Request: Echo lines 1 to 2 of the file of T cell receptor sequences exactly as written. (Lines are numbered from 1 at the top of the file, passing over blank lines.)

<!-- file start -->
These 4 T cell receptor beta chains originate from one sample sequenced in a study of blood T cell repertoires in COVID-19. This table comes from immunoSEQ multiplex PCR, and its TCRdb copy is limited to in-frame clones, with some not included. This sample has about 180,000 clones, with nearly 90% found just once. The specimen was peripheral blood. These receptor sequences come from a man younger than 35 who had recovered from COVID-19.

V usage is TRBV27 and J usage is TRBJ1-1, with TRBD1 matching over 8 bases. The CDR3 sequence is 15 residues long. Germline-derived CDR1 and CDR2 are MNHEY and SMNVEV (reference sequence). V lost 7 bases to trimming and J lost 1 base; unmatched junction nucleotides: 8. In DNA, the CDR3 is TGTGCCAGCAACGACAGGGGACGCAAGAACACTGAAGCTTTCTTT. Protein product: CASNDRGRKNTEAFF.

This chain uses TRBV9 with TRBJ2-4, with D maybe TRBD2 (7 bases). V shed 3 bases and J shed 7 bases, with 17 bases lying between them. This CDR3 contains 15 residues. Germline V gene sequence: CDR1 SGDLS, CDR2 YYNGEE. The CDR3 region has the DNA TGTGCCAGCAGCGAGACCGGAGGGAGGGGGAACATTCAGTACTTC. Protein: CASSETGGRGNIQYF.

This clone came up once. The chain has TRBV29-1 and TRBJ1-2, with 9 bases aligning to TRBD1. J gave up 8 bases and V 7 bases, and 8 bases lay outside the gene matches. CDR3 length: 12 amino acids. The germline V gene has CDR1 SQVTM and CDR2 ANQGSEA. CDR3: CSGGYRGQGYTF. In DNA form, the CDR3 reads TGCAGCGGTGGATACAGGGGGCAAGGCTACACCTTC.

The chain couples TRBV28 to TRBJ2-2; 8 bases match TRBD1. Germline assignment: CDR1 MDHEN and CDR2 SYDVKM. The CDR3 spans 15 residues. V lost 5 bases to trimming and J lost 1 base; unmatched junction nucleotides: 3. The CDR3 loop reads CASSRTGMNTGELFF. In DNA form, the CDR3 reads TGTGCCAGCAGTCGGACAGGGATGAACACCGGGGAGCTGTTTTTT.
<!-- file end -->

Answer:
These 4 T cell receptor beta chains originate from one sample sequenced in a study of blood T cell repertoires in COVID-19. This table comes from immunoSEQ multiplex PCR, and its TCRdb copy is limited to in-frame clones, with some not included. This sample has about 180,000 clones, with nearly 90% found just once. The specimen was peripheral blood. These receptor sequences come from a man younger than 35 who had recovered from COVID-19.

V usage is TRBV27 and J usage is TRBJ1-1, with TRBD1 matching over 8 bases. The CDR3 sequence is 15 residues long. Germline-derived CDR1 and CDR2 are MNHEY and SMNVEV (reference sequence). V lost 7 bases to trimming and J lost 1 base; unmatched junction nucleotides: 8. In DNA, the CDR3 is TGTGCCAGCAACGACAGGGGACGCAAGAACACTGAAGCTTTCTTT. Protein product: CASNDRGRKNTEAFF.